• From the hunter-gatherers whose consumption was survival-centric to the millennials for whom consumption is about fulfilling aspirations, the nature of consumerism has seen tremendous shifts.

Changes in consumption:

  • The notion of consumption has changed and today, several streams of thoughts co-exist. Since the industrial revolution, the rise of the middle class in developed countries has led to a growth in consumption.
  • While on the one hand, the acquisition and display of material wealth are acceptable and even appreciated by a large section of society, another stream of thought advocates minimalism.
  • The COVID-19 pandemic brought shifts in consumer behaviour. Lockdowns brought more people into the e-commerce fold. Due to the economic impact of the pandemic, the world witnessed a shrinkage of demand. But post-pandemic recovery and suppressed consumerism is now leading to ‘revenge shopping’.

Hyper-lapse consumerism:

  • Modern-day consumerism is not only about wanting more but also wanting it fast. We are in an age of ‘hyper lapse consumerism’ — there is a clamour to be the fastest to reach the consumer.
  • The ubiquitous growth of the Internet and the rise of e-commerce have fuelled hyper lapse consumerism, which refers not only to the kinds of products being sold but also to the ease with which consumers order them and the speed at which such products are delivered.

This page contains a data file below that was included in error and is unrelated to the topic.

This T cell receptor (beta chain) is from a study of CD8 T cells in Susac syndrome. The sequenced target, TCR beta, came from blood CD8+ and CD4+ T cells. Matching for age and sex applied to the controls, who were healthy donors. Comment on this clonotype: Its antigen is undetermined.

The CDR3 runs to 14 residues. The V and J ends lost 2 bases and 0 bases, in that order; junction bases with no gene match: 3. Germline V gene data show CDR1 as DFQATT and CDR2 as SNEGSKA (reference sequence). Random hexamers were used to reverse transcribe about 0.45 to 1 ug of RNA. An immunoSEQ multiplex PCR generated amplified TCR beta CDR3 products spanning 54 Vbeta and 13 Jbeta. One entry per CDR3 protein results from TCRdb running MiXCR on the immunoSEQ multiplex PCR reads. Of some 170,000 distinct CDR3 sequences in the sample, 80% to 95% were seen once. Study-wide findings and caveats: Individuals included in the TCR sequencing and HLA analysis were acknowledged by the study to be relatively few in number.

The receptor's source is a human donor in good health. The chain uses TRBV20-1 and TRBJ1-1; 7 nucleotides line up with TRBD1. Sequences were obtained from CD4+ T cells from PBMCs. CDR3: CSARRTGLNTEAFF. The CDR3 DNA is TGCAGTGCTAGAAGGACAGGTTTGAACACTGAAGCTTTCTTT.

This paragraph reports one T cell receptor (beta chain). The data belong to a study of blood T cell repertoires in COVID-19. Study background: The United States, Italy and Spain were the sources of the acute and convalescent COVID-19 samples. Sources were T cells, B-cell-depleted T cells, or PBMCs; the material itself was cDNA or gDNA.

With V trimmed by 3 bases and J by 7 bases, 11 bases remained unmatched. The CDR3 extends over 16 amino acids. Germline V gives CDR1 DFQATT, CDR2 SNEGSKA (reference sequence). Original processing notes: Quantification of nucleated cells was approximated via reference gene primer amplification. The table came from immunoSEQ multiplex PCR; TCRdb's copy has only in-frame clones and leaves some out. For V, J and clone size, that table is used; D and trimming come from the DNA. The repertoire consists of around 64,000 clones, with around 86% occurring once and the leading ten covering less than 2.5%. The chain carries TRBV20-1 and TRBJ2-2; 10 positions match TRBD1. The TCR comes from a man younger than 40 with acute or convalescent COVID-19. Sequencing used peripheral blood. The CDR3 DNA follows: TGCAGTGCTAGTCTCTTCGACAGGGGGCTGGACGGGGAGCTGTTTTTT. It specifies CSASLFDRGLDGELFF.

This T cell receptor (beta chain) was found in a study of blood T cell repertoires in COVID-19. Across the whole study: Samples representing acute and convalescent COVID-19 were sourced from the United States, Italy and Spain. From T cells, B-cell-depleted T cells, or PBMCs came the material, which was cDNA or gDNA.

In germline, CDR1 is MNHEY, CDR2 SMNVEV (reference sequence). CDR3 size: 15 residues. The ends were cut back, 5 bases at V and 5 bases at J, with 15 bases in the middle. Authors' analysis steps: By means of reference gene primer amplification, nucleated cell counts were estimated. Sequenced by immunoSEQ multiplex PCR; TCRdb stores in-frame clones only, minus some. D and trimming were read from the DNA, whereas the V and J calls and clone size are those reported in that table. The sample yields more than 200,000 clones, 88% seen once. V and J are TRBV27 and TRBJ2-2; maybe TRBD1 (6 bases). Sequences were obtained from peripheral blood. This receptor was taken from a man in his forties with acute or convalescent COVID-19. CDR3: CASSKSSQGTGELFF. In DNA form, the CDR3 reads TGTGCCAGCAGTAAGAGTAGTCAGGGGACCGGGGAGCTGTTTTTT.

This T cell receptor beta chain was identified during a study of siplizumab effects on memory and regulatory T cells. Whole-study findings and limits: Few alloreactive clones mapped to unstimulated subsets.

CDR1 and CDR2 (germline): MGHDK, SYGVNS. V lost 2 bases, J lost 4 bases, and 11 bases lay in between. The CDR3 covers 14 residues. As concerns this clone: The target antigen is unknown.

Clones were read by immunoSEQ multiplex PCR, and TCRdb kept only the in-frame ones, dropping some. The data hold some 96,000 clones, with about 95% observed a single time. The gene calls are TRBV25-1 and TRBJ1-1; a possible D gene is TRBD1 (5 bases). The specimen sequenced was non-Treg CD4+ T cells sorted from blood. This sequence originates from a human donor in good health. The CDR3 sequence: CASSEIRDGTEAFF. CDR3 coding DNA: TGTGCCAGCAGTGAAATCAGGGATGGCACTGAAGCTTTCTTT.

• According to a study by Invesp, 56% of online consumers between the age of 18 and 34 years expect the goods they have ordered to be delivered on the same day, whereas 61% want their packages even faster — within 1-3 hours of placing an order.
  • After e-commerce companies made delivery their core competence by putting boots on the ground and even drones in the sky, the competition to deliver faster and better is shaping consumer behaviour and industry patterns.
  • Recently in India we saw food and grocery delivery companies announcing 10-minute deliveries for consumers in select cities. This is being done by strengthening the hyper-local logistical network, leveraging predictive algorithms, process optimisation and, in some cases, providing incentives and disincentives for delivery partners.
  • Example are companies like Blinkit, Big basket, Zomato etc.

Impacts of ‘instant delivery’ services:

  • When the 10-minute delivery plan was announced, policymakers and experts raised concerns that delivery professionals might resort to reckless driving and put themselves and others at risk in their rush to stick to timelines.
  • Indiscriminate work pressure can lead to fatigue, mental health issues and other health issues among delivery professionals. In an industry which offers little to no social security for gig workers, this could have serious consequences.
  • A NITI Aayog report, ‘India’s Booming Gig and Platform Economy’, suggests extending social security for gig and platform workers, including paid sick leave, health access and insurance, and occupational disease and work accident insurance.

Gig economy: